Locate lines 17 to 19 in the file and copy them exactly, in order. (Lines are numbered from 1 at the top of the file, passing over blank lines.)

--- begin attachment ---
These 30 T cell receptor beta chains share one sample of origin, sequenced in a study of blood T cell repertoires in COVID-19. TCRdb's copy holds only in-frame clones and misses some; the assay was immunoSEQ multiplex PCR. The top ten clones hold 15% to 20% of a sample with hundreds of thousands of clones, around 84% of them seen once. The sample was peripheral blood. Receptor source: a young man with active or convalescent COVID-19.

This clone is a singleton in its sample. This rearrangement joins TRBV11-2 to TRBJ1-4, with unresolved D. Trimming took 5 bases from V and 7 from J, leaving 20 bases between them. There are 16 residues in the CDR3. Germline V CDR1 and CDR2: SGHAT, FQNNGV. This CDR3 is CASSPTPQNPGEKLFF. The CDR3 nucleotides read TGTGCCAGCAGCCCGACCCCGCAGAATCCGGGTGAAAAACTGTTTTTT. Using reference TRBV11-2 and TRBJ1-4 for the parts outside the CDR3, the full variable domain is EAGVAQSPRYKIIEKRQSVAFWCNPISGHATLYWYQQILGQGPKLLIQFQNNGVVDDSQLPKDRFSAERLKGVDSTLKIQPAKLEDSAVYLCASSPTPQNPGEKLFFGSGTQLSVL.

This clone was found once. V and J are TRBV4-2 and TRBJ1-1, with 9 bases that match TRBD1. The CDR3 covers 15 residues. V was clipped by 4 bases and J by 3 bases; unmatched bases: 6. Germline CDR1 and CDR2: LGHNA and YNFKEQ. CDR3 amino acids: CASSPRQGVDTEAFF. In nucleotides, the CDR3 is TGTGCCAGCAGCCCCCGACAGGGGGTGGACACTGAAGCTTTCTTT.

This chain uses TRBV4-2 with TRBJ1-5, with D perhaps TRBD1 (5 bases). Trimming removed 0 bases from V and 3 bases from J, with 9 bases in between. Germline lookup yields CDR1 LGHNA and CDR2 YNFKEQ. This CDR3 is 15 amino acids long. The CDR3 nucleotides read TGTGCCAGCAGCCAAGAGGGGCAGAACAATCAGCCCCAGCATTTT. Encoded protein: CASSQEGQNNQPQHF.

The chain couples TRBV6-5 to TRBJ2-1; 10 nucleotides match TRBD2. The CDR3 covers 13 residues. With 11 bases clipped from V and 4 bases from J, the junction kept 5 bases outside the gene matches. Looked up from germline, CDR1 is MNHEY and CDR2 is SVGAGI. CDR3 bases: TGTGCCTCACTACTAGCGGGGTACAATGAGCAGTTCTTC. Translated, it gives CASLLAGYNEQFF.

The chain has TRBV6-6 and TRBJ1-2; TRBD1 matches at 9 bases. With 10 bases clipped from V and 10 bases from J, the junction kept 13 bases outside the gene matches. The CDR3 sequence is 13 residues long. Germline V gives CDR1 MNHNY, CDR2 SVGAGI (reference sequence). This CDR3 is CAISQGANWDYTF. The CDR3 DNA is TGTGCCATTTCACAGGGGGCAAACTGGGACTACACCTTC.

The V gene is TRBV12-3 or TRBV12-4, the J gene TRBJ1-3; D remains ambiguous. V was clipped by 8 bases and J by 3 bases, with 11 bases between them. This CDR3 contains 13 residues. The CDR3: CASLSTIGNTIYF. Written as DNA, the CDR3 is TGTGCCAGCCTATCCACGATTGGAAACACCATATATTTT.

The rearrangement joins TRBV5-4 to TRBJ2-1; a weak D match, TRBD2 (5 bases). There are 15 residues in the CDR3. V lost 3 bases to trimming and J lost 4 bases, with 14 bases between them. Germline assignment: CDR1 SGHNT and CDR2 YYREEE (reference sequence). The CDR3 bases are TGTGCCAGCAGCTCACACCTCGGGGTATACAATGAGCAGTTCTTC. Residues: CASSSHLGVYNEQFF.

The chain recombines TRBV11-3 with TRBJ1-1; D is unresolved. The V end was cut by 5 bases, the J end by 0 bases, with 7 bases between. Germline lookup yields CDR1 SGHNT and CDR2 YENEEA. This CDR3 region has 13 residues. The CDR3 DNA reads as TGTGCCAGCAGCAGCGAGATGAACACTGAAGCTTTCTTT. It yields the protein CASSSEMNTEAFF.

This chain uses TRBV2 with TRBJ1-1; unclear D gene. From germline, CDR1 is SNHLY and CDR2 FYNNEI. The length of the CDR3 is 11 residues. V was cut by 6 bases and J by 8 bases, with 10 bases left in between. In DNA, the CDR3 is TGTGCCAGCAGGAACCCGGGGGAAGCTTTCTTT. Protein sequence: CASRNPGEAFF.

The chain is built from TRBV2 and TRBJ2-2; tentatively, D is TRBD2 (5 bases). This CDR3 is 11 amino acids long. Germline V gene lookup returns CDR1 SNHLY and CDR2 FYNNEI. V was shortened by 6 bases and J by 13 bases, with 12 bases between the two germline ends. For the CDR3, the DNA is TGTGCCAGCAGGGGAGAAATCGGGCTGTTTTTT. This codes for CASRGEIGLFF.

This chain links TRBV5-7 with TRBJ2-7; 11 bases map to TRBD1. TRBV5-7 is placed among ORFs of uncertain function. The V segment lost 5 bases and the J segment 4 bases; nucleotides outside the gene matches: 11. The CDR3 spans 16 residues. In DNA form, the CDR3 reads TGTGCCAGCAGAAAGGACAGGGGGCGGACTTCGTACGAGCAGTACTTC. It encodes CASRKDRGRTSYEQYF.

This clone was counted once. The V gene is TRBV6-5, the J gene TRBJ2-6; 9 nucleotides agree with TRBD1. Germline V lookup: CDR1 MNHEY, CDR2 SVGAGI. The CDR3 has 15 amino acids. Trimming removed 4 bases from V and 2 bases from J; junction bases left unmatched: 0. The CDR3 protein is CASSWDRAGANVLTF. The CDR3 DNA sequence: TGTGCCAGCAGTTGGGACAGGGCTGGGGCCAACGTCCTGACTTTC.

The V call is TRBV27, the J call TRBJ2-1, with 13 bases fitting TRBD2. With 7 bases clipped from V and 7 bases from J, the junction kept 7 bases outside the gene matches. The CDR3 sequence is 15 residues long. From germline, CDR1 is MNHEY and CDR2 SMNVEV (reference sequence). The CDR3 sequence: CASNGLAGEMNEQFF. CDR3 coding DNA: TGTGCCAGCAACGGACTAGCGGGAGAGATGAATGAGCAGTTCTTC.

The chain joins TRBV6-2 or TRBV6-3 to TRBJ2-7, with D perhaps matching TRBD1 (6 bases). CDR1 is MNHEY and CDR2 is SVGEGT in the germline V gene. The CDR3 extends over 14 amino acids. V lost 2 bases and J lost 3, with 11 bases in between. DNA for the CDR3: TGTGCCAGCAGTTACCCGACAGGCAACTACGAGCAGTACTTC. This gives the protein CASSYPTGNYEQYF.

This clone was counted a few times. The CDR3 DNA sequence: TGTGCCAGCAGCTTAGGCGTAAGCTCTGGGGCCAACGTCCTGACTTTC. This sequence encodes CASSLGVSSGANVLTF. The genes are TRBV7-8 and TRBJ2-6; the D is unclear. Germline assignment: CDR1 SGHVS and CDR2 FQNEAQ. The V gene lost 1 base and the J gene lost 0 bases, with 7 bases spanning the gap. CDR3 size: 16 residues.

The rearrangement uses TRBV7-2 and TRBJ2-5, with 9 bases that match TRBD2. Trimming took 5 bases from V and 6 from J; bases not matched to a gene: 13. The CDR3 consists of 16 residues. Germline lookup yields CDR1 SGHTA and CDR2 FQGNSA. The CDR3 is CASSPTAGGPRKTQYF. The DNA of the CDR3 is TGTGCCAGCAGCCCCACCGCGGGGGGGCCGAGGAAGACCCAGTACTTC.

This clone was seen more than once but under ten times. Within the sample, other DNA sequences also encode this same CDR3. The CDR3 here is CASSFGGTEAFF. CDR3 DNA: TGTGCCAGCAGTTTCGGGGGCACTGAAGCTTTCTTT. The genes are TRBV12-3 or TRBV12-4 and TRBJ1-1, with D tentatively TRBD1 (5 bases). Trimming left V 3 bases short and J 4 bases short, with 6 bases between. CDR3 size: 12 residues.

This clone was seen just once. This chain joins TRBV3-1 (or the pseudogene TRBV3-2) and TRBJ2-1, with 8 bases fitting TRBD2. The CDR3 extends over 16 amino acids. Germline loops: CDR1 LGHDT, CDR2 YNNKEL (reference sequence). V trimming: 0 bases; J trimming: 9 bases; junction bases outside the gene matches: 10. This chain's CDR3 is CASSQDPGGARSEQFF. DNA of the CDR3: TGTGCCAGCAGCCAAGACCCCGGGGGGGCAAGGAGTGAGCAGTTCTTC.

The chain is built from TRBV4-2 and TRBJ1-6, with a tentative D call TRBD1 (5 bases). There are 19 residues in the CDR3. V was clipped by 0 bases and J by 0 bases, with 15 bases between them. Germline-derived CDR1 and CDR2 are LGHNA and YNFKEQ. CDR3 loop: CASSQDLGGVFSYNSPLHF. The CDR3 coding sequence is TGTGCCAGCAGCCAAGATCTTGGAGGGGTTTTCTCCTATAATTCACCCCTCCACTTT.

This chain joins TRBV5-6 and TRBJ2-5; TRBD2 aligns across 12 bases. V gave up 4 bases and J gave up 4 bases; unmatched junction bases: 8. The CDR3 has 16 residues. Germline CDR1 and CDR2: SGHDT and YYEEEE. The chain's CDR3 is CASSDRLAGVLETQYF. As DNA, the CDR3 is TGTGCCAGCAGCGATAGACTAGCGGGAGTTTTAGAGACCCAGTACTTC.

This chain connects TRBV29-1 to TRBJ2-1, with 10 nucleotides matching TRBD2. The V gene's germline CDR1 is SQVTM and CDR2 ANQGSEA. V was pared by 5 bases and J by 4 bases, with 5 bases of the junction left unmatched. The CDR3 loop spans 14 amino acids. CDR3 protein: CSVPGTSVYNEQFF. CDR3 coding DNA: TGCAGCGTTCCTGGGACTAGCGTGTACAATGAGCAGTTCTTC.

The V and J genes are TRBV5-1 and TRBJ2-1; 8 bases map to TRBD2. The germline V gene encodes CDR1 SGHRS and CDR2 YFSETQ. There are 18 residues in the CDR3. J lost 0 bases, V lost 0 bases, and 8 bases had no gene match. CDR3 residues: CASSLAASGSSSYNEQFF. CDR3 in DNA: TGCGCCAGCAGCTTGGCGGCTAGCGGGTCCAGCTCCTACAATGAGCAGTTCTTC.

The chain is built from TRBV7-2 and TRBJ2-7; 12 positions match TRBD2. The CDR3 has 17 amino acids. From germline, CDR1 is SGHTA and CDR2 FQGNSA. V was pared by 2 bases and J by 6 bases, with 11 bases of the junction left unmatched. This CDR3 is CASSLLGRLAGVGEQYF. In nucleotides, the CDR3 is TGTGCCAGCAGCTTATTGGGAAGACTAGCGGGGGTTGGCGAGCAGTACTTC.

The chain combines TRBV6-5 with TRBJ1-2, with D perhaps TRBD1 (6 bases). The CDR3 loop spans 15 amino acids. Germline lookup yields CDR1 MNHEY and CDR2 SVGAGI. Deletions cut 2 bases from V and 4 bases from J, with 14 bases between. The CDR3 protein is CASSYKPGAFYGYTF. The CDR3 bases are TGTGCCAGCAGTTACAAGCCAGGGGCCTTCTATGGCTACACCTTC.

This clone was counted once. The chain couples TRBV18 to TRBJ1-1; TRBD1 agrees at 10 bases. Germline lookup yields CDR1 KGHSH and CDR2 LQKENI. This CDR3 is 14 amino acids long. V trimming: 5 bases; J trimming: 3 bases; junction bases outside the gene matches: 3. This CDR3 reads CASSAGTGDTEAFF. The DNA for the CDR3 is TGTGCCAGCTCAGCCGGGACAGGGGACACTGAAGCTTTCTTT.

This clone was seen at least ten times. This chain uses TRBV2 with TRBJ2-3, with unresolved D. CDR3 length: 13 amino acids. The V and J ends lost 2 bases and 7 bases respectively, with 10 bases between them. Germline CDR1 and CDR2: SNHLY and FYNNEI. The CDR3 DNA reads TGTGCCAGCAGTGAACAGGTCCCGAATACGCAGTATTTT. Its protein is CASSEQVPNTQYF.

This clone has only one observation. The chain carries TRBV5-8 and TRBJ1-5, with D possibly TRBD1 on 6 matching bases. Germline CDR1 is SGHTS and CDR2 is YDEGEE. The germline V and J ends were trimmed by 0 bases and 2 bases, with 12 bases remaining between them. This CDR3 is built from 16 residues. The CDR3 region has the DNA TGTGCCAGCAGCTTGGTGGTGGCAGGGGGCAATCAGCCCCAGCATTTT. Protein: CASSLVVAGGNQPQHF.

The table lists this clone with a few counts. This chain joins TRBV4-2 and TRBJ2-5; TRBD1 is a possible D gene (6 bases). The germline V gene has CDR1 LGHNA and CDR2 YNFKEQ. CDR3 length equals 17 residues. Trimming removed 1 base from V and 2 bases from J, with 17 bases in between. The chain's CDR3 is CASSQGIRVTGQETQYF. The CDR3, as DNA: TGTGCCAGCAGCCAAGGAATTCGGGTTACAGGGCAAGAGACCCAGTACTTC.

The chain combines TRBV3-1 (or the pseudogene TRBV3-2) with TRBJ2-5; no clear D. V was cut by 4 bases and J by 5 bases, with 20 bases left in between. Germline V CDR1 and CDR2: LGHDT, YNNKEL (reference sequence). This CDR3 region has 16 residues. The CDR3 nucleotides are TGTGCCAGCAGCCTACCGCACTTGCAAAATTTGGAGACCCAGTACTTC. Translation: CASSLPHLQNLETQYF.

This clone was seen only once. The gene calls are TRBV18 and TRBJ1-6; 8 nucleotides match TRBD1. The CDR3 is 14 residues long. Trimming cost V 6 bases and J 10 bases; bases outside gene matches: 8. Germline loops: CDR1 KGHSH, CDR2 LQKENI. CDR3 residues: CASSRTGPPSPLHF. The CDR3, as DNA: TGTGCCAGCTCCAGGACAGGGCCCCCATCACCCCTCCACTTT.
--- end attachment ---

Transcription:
The rearrangement uses TRBV7-2 and TRBJ2-5, with 9 bases that match TRBD2. Trimming took 5 bases from V and 6 from J; bases not matched to a gene: 13. The CDR3 consists of 16 residues. Germline lookup yields CDR1 SGHTA and CDR2 FQGNSA. The CDR3 is CASSPTAGGPRKTQYF. The DNA of the CDR3 is TGTGCCAGCAGCCCCACCGCGGGGGGGCCGAGGAAGACCCAGTACTTC.

This clone was seen more than once but under ten times. Within the sample, other DNA sequences also encode this same CDR3. The CDR3 here is CASSFGGTEAFF. CDR3 DNA: TGTGCCAGCAGTTTCGGGGGCACTGAAGCTTTCTTT. The genes are TRBV12-3 or TRBV12-4 and TRBJ1-1, with D tentatively TRBD1 (5 bases). Trimming left V 3 bases short and J 4 bases short, with 6 bases between. CDR3 size: 12 residues.

This clone was seen just once. This chain joins TRBV3-1 (or the pseudogene TRBV3-2) and TRBJ2-1, with 8 bases fitting TRBD2. The CDR3 extends over 16 amino acids. Germline loops: CDR1 LGHDT, CDR2 YNNKEL (reference sequence). V trimming: 0 bases; J trimming: 9 bases; junction bases outside the gene matches: 10. This chain's CDR3 is CASSQDPGGARSEQFF. DNA of the CDR3: TGTGCCAGCAGCCAAGACCCCGGGGGGGCAAGGAGTGAGCAGTTCTTC.